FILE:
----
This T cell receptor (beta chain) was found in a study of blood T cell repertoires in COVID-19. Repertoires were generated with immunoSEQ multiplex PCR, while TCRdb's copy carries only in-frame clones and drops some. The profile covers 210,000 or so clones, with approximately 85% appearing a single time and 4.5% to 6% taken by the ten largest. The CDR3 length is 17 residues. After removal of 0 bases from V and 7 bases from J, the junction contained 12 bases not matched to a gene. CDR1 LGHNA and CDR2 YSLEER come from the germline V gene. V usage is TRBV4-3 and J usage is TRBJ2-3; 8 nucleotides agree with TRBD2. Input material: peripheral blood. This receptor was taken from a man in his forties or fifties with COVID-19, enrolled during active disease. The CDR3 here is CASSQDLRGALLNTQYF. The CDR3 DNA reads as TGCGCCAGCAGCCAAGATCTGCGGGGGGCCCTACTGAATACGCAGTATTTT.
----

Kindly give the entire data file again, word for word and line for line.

This T cell receptor (beta chain) was found in a study of blood T cell repertoires in COVID-19. Repertoires were generated with immunoSEQ multiplex PCR, while TCRdb's copy carries only in-frame clones and drops some. The profile covers 210,000 or so clones, with approximately 85% appearing a single time and 4.5% to 6% taken by the ten largest. The CDR3 length is 17 residues. After removal of 0 bases from V and 7 bases from J, the junction contained 12 bases not matched to a gene. CDR1 LGHNA and CDR2 YSLEER come from the germline V gene. V usage is TRBV4-3 and J usage is TRBJ2-3; 8 nucleotides agree with TRBD2. Input material: peripheral blood. This receptor was taken from a man in his forties or fifties with COVID-19, enrolled during active disease. The CDR3 here is CASSQDLRGALLNTQYF. The CDR3 DNA reads as TGCGCCAGCAGCCAAGATCTGCGGGGGGCCCTACTGAATACGCAGTATTTT.